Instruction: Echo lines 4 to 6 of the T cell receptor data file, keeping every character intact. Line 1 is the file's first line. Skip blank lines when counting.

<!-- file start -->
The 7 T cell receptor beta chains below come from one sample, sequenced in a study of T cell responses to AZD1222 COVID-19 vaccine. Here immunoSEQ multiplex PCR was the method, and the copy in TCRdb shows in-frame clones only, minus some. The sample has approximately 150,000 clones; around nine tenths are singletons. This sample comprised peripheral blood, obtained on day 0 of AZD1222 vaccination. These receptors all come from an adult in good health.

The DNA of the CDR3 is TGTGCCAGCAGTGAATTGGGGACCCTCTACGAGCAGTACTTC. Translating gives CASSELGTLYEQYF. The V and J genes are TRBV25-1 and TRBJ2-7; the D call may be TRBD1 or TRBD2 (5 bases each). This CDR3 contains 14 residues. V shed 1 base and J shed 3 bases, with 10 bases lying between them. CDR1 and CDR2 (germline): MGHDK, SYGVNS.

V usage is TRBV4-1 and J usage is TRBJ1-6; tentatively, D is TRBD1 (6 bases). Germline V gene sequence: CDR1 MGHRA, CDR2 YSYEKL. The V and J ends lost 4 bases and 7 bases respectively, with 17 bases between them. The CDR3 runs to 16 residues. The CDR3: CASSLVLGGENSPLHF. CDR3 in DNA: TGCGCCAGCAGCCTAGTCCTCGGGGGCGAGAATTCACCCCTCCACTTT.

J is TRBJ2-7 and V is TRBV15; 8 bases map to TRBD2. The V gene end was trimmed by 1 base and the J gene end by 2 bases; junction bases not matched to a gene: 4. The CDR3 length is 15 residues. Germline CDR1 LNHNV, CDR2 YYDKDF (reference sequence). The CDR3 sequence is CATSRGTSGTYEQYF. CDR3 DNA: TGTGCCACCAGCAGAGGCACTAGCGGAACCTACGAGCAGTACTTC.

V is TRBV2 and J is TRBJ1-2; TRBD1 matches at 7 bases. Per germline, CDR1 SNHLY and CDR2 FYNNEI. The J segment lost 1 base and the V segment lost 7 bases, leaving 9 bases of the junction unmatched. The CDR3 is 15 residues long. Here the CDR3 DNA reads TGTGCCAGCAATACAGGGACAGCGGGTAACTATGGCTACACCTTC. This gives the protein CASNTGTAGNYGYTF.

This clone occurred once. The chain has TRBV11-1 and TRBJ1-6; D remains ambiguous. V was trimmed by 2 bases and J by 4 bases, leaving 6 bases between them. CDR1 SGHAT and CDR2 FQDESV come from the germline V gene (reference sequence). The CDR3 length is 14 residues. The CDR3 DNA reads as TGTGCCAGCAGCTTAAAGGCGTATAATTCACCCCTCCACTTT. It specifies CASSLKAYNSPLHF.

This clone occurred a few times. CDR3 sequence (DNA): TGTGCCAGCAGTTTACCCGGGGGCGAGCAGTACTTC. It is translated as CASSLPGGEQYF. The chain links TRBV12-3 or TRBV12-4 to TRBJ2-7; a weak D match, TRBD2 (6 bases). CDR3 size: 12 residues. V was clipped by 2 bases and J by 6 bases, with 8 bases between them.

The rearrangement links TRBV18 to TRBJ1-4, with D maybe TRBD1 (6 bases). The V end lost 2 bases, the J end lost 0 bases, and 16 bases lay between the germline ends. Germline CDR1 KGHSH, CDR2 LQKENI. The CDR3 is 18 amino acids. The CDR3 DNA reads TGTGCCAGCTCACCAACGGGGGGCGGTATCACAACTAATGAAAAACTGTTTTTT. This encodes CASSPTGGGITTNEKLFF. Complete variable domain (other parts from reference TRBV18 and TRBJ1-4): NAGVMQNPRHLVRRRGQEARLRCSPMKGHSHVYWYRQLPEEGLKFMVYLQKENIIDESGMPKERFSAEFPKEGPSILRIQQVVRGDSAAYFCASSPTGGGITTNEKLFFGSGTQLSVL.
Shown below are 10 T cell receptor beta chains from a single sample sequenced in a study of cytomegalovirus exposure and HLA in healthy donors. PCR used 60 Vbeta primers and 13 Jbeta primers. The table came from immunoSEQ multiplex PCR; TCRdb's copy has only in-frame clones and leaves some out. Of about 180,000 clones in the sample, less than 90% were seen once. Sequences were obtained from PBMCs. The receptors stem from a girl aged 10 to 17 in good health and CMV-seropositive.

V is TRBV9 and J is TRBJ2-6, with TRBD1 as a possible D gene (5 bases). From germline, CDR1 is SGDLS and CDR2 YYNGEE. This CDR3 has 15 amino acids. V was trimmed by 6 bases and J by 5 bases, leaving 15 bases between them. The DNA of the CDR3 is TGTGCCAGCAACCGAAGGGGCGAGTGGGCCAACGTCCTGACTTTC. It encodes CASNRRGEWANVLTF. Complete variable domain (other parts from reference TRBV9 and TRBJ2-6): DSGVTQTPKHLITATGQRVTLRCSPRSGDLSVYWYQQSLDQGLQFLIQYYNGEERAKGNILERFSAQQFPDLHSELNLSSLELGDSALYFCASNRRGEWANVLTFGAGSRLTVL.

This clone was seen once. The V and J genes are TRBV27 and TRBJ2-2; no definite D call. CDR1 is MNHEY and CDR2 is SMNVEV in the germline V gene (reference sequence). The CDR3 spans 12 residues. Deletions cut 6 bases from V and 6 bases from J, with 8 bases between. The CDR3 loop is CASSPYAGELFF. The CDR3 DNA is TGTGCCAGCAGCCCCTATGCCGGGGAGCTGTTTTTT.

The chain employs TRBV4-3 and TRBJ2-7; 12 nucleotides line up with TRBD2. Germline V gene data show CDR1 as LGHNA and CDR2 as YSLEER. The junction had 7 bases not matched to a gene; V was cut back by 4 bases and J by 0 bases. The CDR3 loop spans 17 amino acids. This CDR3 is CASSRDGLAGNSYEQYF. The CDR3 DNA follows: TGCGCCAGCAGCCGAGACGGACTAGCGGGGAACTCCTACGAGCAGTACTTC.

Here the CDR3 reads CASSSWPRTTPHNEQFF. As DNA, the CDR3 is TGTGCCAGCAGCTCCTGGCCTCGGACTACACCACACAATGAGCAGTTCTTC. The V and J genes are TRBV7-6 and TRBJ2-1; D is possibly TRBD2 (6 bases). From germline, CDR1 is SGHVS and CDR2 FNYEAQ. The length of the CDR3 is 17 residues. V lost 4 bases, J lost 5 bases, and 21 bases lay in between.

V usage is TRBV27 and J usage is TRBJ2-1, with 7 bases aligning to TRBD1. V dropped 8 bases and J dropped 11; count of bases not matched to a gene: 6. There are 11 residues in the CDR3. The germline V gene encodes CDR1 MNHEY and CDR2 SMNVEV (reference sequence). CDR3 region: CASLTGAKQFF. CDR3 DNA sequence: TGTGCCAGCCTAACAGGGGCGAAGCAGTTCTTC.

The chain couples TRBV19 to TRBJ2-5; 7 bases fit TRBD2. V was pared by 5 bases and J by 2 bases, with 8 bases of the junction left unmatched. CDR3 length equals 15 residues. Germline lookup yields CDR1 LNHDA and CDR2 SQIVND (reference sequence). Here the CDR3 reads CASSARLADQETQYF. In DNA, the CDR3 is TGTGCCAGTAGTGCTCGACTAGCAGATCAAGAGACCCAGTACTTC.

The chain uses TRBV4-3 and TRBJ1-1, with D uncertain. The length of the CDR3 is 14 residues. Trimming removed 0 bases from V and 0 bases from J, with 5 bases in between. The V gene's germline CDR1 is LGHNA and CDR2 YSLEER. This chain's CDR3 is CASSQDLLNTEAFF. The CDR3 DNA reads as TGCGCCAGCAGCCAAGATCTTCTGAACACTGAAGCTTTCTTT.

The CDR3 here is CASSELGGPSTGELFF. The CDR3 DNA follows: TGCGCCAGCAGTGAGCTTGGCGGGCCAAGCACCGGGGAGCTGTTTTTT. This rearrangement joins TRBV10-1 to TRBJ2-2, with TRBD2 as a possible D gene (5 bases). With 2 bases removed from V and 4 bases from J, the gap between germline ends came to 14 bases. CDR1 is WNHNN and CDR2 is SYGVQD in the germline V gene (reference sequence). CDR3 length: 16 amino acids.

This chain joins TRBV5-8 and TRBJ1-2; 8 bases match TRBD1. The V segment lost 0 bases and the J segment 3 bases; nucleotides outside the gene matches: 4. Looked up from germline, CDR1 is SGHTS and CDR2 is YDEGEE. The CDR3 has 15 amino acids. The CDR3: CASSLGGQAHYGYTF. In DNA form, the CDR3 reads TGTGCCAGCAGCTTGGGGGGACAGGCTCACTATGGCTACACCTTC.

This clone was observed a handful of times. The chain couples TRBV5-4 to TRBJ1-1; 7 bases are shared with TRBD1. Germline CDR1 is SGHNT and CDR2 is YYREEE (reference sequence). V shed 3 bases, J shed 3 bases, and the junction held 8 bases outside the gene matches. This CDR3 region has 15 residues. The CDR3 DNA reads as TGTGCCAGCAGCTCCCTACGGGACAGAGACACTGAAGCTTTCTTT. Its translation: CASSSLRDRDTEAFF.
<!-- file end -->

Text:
J is TRBJ2-7 and V is TRBV15; 8 bases map to TRBD2. The V gene end was trimmed by 1 base and the J gene end by 2 bases; junction bases not matched to a gene: 4. The CDR3 length is 15 residues. Germline CDR1 LNHNV, CDR2 YYDKDF (reference sequence). The CDR3 sequence is CATSRGTSGTYEQYF. CDR3 DNA: TGTGCCACCAGCAGAGGCACTAGCGGAACCTACGAGCAGTACTTC.

V is TRBV2 and J is TRBJ1-2; TRBD1 matches at 7 bases. Per germline, CDR1 SNHLY and CDR2 FYNNEI. The J segment lost 1 base and the V segment lost 7 bases, leaving 9 bases of the junction unmatched. The CDR3 is 15 residues long. Here the CDR3 DNA reads TGTGCCAGCAATACAGGGACAGCGGGTAACTATGGCTACACCTTC. This gives the protein CASNTGTAGNYGYTF.

This clone occurred once. The chain has TRBV11-1 and TRBJ1-6; D remains ambiguous. V was trimmed by 2 bases and J by 4 bases, leaving 6 bases between them. CDR1 SGHAT and CDR2 FQDESV come from the germline V gene (reference sequence). The CDR3 length is 14 residues. The CDR3 DNA reads as TGTGCCAGCAGCTTAAAGGCGTATAATTCACCCCTCCACTTT. It specifies CASSLKAYNSPLHF.